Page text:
Reader Comments

Diana   -   I have always loved Van Morrison. One of my favourites still! I would have to say that "Moondance" was my favourite Tupelo Honey another. I think I have one of his CDs. I will have to check. And no I can't remember all of the cd's that I have. It's sort of funny Arlee as my 15 year old was playing a Rob Thomas song the other night and I commented "Oh I love that song" to which she replied "I got it off of one of your cd's." Oops I guess I need to look through them once in a while!

Rae   -   Van Morrison's music definitely conjures up some great summer memories. I never seem to tire of his great classic style.

Matthew Rush   -   I've always liked the Morrison "hits" but I'm glad you gave him a deeper look here.

Rae   -   Yeah, since I rediscovered Van he's a favorite of mine.

Matthew   -   I like a lot of Van's more obscure stuff, I guess cause it seems fresher than the hits.

Leeuna   -   What a great blog. I'm glad I found it. I love Van Morrison. He was one of my favorites in the late 60s. Brown Eyed Girl was his best song ever...at least for me.

Stephen T. McCarthy   -   From 1984 until perhaps 1994, Van Morrison was my very favorite of all singers/songwriters and his record Inarticulate Speech Of The Heart was my all-time #1 favorite album in my extensive collection. (At one point, I owned every LP Morrison had ever made.)

But then later I began to really delve into the meaning of some of his lyrics and became very disturbed by much of it. In truth, although he has referred to himself publicly as a "Christian", Van Morrison is more an adherent of New Age beliefs. Over the decades, he dabbled in all sorts of spiritual areas; I think he was always a man in search of a religious path.

But the major influences on him in his later adult years has been the New Age systems like Rosicrucianism, Helena Blavatsky's 'Theosophy', and most of all, Alice Bailey's teachings which originate from the 'channeled' so-called "Ascended Masters" - or what I would refer to as "demons".

The New Agers (many of whom are, in actuality, Luciferians) tend to appropriate Christian terminology and then redefine it. It's really pretty deceptive. So, much of Morrison's lyrics must be examined carefully; never assuming that what sounds very "Christian" at first blush is necessarily the meaning he himself ascribes to it.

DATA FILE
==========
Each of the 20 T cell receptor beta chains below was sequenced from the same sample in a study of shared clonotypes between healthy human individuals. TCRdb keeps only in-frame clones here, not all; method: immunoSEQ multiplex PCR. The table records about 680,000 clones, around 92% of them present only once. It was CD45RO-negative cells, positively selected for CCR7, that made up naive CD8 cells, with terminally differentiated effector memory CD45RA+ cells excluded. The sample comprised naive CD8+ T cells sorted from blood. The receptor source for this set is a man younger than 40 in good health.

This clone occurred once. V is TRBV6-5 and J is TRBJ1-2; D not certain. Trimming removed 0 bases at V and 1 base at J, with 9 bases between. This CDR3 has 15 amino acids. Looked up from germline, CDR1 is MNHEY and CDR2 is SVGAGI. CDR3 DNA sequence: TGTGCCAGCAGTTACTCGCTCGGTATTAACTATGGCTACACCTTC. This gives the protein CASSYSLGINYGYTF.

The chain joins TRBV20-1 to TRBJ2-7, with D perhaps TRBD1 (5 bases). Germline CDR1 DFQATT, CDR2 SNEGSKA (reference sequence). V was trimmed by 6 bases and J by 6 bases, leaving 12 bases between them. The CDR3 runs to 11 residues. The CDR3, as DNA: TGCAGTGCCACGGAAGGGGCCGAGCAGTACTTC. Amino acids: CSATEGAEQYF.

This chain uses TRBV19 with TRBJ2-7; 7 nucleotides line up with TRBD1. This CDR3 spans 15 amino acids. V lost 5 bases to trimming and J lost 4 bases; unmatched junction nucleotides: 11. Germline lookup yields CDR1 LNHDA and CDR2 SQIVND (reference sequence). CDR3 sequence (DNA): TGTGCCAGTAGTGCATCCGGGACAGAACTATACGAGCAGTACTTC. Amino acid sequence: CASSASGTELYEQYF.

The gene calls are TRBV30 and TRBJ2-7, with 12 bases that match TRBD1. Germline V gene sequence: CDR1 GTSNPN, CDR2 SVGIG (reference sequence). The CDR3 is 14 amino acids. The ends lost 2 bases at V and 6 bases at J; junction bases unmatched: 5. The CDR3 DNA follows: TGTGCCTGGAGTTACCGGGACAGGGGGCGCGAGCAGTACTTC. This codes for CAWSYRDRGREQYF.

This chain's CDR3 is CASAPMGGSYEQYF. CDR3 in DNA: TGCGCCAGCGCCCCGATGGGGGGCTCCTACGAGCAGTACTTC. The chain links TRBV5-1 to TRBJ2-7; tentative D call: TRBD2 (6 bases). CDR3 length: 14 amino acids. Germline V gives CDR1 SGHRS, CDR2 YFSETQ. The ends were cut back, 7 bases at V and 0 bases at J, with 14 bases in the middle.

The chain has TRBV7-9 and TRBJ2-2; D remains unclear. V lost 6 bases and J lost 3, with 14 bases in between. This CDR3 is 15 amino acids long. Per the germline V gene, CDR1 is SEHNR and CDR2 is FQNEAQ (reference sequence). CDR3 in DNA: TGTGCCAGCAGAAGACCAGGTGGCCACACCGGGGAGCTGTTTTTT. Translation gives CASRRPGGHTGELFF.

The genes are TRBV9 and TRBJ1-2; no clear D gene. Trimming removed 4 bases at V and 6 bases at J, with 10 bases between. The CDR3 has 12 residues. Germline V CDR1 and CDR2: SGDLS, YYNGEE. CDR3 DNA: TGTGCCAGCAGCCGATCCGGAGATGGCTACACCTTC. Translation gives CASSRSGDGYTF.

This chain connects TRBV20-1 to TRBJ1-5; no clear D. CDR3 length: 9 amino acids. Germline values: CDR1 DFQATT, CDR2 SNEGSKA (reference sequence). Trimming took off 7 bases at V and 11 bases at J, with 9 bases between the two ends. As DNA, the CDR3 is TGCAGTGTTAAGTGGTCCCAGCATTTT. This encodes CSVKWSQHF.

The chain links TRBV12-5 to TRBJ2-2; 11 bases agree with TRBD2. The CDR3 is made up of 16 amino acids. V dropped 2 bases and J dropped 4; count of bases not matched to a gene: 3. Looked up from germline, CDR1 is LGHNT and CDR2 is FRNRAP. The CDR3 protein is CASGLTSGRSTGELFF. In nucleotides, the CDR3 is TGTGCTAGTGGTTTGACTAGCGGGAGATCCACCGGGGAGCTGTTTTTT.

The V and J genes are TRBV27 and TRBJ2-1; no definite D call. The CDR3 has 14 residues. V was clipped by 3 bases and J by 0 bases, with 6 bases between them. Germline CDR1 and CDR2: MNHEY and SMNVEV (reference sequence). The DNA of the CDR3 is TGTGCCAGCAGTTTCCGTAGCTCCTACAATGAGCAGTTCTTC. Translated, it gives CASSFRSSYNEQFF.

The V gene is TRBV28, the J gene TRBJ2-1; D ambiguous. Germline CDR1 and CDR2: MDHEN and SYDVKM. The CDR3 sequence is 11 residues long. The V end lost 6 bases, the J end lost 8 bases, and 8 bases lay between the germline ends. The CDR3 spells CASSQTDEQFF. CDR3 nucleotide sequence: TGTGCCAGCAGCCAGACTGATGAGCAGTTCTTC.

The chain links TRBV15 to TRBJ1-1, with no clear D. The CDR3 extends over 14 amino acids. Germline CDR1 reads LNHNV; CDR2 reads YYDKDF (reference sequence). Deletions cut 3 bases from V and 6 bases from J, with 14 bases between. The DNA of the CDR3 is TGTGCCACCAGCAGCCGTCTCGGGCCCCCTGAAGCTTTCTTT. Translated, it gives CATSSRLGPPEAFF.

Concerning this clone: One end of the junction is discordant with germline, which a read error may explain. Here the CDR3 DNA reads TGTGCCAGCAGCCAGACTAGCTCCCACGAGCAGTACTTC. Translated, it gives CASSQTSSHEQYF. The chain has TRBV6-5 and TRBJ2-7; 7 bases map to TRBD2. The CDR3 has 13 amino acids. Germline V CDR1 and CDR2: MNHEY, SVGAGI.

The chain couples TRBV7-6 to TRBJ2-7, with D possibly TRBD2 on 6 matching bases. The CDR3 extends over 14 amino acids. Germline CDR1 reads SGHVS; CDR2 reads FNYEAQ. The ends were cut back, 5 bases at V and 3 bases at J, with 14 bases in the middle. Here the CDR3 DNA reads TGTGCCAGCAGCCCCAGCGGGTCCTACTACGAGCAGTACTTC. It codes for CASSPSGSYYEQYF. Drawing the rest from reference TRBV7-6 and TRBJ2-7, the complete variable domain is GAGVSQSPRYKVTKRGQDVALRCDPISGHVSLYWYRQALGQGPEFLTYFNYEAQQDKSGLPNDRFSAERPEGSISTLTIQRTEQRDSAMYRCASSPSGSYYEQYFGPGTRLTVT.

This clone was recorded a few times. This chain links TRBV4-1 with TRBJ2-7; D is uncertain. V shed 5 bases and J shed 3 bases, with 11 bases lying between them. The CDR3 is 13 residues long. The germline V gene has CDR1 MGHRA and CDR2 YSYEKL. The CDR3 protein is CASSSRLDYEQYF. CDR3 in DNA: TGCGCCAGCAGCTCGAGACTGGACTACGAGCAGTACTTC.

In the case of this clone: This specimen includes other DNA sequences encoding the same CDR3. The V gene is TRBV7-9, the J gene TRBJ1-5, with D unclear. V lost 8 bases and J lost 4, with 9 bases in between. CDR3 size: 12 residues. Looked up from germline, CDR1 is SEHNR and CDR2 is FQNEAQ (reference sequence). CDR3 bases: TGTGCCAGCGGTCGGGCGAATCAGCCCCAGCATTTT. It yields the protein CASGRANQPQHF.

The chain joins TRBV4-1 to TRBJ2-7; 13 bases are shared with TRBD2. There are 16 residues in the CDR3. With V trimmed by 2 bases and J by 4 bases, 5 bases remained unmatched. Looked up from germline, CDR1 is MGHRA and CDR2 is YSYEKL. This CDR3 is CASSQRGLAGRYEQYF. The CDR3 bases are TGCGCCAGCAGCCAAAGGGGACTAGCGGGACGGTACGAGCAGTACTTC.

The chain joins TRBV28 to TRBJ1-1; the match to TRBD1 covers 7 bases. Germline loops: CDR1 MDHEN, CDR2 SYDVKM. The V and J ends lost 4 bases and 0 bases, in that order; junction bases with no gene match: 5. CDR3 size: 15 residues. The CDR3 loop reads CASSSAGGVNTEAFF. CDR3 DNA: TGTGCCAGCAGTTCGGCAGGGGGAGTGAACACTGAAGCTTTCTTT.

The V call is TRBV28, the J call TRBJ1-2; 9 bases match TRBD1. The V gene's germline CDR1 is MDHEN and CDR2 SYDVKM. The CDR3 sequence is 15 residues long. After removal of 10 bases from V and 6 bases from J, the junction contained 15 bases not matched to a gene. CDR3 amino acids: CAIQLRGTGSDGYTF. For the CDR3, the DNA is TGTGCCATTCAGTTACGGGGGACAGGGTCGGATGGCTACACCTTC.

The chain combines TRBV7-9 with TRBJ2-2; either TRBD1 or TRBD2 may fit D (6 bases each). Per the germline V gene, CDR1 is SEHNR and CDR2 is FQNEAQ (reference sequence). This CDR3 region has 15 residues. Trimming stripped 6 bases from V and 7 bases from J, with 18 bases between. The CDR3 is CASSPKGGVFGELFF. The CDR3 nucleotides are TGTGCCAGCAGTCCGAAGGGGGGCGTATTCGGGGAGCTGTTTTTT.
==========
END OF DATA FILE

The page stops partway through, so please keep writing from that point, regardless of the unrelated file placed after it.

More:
I eventually reached a point where I was so uncomfortable with so much of his material that I purged my album collection of all but 6 of his recordings. And although I still own Poetic Champions Compose and Hymns To The Silence, there is one track on each of them that I do not play (The Mystery & Green Mansions). Maybe I'm being overly sensitive about this, but I'd rather be safe than sorry.

Someday, Google the lyrics to Rave On, John Donne and High Summer and see how they strike you. I don't want either of those songs played in my household.

I don't know how much you have researched the New Age Movement and the Occult, but there is a difference between a Satanist and a Luciferian - at least to hear the Luciferians explain it there is. But I am convinced it is all originating from the same dark source. And sadly, I think Morrison (unless he has changed drastically since "High Summer" was recorded) is more of an Occultist than he is a Christian.

I still love some of his stuffs, but I'm very cautious about what Morrison music I play.  The spirituality-based album "Inarticulate Speech..." even included this: "Special thanks: L. Ron Hubbard".